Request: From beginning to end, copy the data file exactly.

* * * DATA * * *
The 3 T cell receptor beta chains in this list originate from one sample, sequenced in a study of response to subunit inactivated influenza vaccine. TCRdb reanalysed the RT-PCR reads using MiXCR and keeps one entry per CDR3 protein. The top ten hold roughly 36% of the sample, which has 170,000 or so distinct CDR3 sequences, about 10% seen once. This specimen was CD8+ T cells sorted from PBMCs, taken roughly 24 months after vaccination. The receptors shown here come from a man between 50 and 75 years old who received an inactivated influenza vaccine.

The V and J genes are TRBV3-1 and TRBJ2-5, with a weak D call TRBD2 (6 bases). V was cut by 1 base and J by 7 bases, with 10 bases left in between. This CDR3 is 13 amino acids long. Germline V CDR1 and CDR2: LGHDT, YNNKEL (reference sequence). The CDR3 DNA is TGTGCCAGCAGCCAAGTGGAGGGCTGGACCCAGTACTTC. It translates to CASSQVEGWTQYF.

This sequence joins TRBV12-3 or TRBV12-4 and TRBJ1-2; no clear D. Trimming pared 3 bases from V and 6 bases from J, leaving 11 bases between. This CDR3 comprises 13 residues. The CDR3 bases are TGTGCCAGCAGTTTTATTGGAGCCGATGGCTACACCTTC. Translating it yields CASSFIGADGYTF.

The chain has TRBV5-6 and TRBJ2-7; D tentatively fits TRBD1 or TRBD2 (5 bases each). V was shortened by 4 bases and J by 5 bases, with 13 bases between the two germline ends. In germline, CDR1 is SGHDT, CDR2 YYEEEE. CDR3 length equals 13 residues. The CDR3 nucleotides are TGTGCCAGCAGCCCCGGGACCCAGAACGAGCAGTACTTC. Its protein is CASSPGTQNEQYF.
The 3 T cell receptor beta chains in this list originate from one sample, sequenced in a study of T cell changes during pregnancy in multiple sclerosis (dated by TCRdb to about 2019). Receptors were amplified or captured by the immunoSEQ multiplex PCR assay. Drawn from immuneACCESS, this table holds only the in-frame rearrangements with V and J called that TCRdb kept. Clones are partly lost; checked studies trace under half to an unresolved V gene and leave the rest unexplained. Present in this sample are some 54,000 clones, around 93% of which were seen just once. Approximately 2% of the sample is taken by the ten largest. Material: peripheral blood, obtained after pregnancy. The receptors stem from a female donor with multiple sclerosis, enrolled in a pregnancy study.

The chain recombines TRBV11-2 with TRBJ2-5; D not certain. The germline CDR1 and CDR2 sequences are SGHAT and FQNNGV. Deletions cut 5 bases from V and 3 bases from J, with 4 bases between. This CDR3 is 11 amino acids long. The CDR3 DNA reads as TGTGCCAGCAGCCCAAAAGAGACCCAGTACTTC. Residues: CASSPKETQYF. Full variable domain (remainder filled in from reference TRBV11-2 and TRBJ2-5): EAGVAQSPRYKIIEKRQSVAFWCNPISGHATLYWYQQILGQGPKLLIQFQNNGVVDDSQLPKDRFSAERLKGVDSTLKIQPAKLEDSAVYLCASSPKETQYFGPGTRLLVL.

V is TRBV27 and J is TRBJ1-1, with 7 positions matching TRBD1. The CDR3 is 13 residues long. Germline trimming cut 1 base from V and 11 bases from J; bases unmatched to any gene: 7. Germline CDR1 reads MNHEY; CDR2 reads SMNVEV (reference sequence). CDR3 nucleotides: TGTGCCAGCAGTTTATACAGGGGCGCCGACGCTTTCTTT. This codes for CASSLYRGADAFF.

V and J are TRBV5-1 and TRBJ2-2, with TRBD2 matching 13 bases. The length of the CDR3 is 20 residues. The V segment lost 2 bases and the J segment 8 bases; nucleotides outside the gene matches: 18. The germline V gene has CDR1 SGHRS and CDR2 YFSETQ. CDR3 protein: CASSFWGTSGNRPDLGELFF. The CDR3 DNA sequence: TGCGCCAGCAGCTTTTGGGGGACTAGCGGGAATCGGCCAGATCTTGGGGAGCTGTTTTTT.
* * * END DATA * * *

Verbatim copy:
The 3 T cell receptor beta chains in this list originate from one sample, sequenced in a study of response to subunit inactivated influenza vaccine. TCRdb reanalysed the RT-PCR reads using MiXCR and keeps one entry per CDR3 protein. The top ten hold roughly 36% of the sample, which has 170,000 or so distinct CDR3 sequences, about 10% seen once. This specimen was CD8+ T cells sorted from PBMCs, taken roughly 24 months after vaccination. The receptors shown here come from a man between 50 and 75 years old who received an inactivated influenza vaccine.

The V and J genes are TRBV3-1 and TRBJ2-5, with a weak D call TRBD2 (6 bases). V was cut by 1 base and J by 7 bases, with 10 bases left in between. This CDR3 is 13 amino acids long. Germline V CDR1 and CDR2: LGHDT, YNNKEL (reference sequence). The CDR3 DNA is TGTGCCAGCAGCCAAGTGGAGGGCTGGACCCAGTACTTC. It translates to CASSQVEGWTQYF.

This sequence joins TRBV12-3 or TRBV12-4 and TRBJ1-2; no clear D. Trimming pared 3 bases from V and 6 bases from J, leaving 11 bases between. This CDR3 comprises 13 residues. The CDR3 bases are TGTGCCAGCAGTTTTATTGGAGCCGATGGCTACACCTTC. Translating it yields CASSFIGADGYTF.

The chain has TRBV5-6 and TRBJ2-7; D tentatively fits TRBD1 or TRBD2 (5 bases each). V was shortened by 4 bases and J by 5 bases, with 13 bases between the two germline ends. In germline, CDR1 is SGHDT, CDR2 YYEEEE. CDR3 length equals 13 residues. The CDR3 nucleotides are TGTGCCAGCAGCCCCGGGACCCAGAACGAGCAGTACTTC. Its protein is CASSPGTQNEQYF.
The 3 T cell receptor beta chains in this list originate from one sample, sequenced in a study of T cell changes during pregnancy in multiple sclerosis (dated by TCRdb to about 2019). Receptors were amplified or captured by the immunoSEQ multiplex PCR assay. Drawn from immuneACCESS, this table holds only the in-frame rearrangements with V and J called that TCRdb kept. Clones are partly lost; checked studies trace under half to an unresolved V gene and leave the rest unexplained. Present in this sample are some 54,000 clones, around 93% of which were seen just once. Approximately 2% of the sample is taken by the ten largest. Material: peripheral blood, obtained after pregnancy. The receptors stem from a female donor with multiple sclerosis, enrolled in a pregnancy study.

The chain recombines TRBV11-2 with TRBJ2-5; D not certain. The germline CDR1 and CDR2 sequences are SGHAT and FQNNGV. Deletions cut 5 bases from V and 3 bases from J, with 4 bases between. This CDR3 is 11 amino acids long. The CDR3 DNA reads as TGTGCCAGCAGCCCAAAAGAGACCCAGTACTTC. Residues: CASSPKETQYF. Full variable domain (remainder filled in from reference TRBV11-2 and TRBJ2-5): EAGVAQSPRYKIIEKRQSVAFWCNPISGHATLYWYQQILGQGPKLLIQFQNNGVVDDSQLPKDRFSAERLKGVDSTLKIQPAKLEDSAVYLCASSPKETQYFGPGTRLLVL.

V is TRBV27 and J is TRBJ1-1, with 7 positions matching TRBD1. The CDR3 is 13 residues long. Germline trimming cut 1 base from V and 11 bases from J; bases unmatched to any gene: 7. Germline CDR1 reads MNHEY; CDR2 reads SMNVEV (reference sequence). CDR3 nucleotides: TGTGCCAGCAGTTTATACAGGGGCGCCGACGCTTTCTTT. This codes for CASSLYRGADAFF.

V and J are TRBV5-1 and TRBJ2-2, with TRBD2 matching 13 bases. The length of the CDR3 is 20 residues. The V segment lost 2 bases and the J segment 8 bases; nucleotides outside the gene matches: 18. The germline V gene has CDR1 SGHRS and CDR2 YFSETQ. CDR3 protein: CASSFWGTSGNRPDLGELFF. The CDR3 DNA sequence: TGCGCCAGCAGCTTTTGGGGGACTAGCGGGAATCGGCCAGATCTTGGGGAGCTGTTTTTT.